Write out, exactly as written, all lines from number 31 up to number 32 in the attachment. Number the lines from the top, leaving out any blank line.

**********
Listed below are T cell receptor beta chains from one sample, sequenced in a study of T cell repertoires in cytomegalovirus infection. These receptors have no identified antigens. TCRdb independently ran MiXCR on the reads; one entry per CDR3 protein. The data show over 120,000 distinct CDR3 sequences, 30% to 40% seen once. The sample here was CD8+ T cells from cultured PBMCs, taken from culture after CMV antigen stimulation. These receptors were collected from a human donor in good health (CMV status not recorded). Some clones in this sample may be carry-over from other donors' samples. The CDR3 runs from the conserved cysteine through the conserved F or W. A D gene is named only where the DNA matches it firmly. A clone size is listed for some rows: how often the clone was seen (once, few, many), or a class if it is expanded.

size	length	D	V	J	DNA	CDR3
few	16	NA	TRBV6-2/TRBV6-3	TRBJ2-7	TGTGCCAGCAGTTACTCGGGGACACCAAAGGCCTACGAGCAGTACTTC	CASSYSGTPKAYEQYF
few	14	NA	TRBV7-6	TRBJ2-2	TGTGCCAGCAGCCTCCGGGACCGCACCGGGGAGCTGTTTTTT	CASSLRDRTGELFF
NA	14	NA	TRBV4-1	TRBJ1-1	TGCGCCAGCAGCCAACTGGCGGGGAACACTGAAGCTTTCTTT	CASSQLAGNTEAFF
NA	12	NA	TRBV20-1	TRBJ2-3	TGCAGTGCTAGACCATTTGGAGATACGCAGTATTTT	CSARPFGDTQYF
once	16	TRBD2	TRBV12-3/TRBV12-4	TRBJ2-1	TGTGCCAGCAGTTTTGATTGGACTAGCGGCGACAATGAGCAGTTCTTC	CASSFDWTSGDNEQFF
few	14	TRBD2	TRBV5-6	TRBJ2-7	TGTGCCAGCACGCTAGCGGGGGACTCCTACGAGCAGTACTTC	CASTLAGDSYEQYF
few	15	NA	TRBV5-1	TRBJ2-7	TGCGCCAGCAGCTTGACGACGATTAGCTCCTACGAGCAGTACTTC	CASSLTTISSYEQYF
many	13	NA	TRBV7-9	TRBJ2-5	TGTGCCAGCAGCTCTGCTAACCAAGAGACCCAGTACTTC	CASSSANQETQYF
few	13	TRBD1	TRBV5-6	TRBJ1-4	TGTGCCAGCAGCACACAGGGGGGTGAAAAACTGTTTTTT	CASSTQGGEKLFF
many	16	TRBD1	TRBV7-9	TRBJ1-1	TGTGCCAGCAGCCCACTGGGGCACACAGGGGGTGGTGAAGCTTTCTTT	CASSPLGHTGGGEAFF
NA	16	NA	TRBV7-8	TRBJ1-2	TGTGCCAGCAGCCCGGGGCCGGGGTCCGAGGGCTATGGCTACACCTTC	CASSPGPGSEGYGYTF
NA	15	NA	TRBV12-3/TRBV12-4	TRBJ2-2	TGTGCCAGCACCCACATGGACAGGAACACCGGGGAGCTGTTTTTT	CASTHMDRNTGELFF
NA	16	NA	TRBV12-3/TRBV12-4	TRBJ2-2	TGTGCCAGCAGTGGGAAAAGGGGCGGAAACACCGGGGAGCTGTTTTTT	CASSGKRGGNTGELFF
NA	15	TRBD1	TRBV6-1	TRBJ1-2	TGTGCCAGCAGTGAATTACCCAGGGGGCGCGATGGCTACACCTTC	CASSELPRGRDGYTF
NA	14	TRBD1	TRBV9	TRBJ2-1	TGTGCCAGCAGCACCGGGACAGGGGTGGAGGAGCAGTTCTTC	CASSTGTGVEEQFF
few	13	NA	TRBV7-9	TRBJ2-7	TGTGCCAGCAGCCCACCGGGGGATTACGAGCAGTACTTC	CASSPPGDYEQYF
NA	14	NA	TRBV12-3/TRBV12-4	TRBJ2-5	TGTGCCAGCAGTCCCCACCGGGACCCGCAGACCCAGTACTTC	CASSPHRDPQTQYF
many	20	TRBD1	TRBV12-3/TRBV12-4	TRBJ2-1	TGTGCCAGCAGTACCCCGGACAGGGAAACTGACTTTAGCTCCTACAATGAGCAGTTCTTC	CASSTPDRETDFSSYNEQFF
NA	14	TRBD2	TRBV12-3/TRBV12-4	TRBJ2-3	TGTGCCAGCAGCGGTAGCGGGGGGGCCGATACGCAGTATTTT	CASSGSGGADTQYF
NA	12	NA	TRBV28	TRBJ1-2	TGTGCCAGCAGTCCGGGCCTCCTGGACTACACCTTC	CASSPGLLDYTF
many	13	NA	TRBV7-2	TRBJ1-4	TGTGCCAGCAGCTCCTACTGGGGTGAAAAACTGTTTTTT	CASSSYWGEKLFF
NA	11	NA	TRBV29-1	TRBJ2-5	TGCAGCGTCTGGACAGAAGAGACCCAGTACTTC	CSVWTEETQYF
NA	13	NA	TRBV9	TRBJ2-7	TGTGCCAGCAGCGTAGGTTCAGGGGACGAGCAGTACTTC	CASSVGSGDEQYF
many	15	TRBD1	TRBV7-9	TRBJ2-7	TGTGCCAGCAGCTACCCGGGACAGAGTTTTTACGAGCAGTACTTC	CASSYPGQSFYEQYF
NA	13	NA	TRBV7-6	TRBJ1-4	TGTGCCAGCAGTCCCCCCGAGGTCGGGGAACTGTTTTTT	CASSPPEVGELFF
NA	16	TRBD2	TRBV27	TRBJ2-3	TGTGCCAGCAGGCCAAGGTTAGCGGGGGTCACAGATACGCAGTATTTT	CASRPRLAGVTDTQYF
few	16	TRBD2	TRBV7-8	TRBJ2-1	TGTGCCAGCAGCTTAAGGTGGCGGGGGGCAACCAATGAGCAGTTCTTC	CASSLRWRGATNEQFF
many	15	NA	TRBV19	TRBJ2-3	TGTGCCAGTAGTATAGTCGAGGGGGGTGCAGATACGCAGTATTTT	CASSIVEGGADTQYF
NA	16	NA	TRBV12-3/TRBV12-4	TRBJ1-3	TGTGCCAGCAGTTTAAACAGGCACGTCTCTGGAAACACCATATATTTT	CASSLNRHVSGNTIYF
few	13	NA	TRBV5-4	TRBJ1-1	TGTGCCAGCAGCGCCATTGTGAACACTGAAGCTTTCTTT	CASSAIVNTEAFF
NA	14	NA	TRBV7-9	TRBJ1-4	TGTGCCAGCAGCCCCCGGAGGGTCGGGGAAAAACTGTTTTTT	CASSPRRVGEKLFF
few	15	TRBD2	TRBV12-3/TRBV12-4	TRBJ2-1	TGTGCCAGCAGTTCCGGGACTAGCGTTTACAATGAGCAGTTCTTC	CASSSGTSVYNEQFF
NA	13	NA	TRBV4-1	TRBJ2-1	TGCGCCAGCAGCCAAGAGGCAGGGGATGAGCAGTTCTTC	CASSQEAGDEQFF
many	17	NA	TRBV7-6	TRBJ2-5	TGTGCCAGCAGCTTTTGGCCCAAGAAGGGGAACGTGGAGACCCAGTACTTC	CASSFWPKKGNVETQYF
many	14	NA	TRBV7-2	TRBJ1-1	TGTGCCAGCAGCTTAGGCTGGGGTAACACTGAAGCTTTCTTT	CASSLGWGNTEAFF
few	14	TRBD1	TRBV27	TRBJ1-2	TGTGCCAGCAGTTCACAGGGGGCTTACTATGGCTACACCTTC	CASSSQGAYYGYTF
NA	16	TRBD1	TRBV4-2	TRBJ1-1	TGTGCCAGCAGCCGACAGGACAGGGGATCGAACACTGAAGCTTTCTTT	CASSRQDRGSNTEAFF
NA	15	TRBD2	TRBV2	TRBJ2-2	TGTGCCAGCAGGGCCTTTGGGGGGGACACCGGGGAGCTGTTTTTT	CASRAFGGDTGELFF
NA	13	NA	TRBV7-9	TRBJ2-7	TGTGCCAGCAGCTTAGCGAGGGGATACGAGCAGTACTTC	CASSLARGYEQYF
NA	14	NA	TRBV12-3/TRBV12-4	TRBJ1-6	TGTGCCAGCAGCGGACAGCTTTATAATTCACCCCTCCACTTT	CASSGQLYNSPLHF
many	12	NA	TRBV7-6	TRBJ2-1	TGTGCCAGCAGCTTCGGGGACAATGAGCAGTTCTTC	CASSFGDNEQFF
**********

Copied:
NA	16	NA	TRBV12-3/TRBV12-4	TRBJ1-3	TGTGCCAGCAGTTTAAACAGGCACGTCTCTGGAAACACCATATATTTT	CASSLNRHVSGNTIYF
few	13	NA	TRBV5-4	TRBJ1-1	TGTGCCAGCAGCGCCATTGTGAACACTGAAGCTTTCTTT	CASSAIVNTEAFF